Retailers and landlords are facing fierce rent negotiations as one of Australia's biggest shopping centre operators, Stockland, drops the price on some leases.
Executive director of the Australian Retailers Association Russell Zimmerman claimed many retailers were pushing for reductions amid falling profits, and some had negotiated 15 per cent cuts.
"We had a meeting of retailers on Thursday and the message that came in was that deals are being done," Mr Zimmerman said. "I've heard of a few in WA getting a 15 to 20 per cent reduction, and that is happening across the country."
Sussan Clothing chain store recently managed to negotiate a discount on its Hay Street Mall premises in the city, with rumours pegging the reduction as high as 40 per cent.
The property's owner Theo Fermanis confirmed a reduction but said it was "nowhere near 40 per cent."
Mr Fermanis conceded pedestrian traffic in the store's immediate area was down, following a shift in activity to the city's west end.
The reduction in shoppers comes amid cautious consumer sentiment and intense competition from online retailers.
A recent report by National Australia Bank showed a 4.1 per cent increases in spending at shops in the year to April, compared to 15.5 per cent jump in the value of online purchases in the same period.
The consumer discretionary sub-index of Australia's S&P-ASX 200 index has slumped 59 per cent since its peak in May 2007. The property gauge has dropped 67 per cent from its high in February 2007.
Separate research by CBRE late last year showed Perth was in the top 20 most expensive cities in which to rent a shop, with the CBD store average at $US4026/sqm.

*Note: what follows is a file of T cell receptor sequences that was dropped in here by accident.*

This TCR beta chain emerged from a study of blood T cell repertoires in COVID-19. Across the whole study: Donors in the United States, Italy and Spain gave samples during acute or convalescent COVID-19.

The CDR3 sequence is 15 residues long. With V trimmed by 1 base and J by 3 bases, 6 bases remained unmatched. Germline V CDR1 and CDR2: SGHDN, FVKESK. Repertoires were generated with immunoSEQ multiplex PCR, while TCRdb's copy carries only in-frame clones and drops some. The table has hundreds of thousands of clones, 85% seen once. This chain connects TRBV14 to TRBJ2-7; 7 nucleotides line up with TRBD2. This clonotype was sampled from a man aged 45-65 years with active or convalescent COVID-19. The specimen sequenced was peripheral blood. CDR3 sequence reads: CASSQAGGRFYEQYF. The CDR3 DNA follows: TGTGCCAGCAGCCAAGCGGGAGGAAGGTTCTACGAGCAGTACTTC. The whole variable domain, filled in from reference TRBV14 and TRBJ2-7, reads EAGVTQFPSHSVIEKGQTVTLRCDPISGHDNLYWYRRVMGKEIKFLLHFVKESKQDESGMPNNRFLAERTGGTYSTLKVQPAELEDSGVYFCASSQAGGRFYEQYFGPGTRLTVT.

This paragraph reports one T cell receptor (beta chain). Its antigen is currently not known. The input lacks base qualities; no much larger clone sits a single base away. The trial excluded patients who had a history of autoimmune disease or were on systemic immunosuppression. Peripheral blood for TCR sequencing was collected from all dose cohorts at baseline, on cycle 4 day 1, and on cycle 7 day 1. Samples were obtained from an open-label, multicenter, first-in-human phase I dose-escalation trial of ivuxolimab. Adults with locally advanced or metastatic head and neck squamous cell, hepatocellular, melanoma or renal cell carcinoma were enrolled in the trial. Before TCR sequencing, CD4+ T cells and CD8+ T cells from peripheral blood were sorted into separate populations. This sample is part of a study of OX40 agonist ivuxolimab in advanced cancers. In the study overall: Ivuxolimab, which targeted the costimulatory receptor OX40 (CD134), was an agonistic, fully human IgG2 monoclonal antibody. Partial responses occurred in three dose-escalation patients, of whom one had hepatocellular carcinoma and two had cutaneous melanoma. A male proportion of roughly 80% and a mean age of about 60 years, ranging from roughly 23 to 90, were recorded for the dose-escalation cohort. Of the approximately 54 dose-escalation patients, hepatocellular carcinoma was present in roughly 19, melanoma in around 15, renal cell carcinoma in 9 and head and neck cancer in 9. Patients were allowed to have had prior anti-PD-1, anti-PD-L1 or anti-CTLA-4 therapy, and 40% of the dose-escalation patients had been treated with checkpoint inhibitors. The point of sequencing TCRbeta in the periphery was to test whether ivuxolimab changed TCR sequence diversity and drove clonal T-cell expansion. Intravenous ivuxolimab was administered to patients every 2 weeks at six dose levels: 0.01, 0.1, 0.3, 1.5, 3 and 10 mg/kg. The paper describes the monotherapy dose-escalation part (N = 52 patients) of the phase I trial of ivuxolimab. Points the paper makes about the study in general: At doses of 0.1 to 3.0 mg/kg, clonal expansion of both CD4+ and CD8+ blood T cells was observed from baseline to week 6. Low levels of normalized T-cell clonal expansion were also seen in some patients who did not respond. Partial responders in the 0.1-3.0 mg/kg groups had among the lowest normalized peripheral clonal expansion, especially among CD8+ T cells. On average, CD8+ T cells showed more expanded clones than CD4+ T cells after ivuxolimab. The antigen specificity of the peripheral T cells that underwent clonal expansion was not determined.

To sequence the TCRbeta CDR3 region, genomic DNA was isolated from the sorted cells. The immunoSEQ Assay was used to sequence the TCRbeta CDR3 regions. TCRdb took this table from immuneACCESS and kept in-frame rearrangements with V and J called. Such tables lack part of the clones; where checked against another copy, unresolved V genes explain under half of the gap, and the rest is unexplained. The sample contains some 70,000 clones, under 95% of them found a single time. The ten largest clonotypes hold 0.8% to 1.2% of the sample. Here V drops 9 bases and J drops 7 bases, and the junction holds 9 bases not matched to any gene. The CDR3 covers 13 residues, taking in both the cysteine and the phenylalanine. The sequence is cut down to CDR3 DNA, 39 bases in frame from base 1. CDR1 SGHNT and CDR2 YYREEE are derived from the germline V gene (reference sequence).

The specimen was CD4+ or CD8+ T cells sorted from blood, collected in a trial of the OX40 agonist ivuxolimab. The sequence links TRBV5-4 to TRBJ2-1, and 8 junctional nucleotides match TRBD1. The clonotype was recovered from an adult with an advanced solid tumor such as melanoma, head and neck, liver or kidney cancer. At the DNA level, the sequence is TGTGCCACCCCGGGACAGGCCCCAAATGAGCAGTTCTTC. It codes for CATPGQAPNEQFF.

Stockland, Australia's biggest diversified property trust, cut rental costs by an average 21 per cent in the six months to December 31 for the 10 stores that replaced tenants who went into administration.
An additional 81 expiring leases resulted in rent cuts of 2.8 per cent for their replacements.
But not everyone got a rent cut, with the 102 stores renewing their leases with Stockland charged an average 6.1 per cent more.
Leasing spreads at Westfield were down 1.5 per cent in the first quarter, which was the first decline in at least five years.
Myer department store, a major Westfield customer, signalled in April that it would bargain hard for rent reductions.
"If the store is marginal, we will walk away unless we can get 30 per cent to 50 per cent rent reduction," Myer chief executive Bernie Brookes said recently.
"The power base has moved from the landlords."
Mr Brookes said Myer would end the year with a smaller network for the first time in at least seven years, and would close outlets in the bottom 25 per cent of performance if leases come up for renewal and landlords did not meet rent demands. <div class="endnote">
with Bloomberg </div>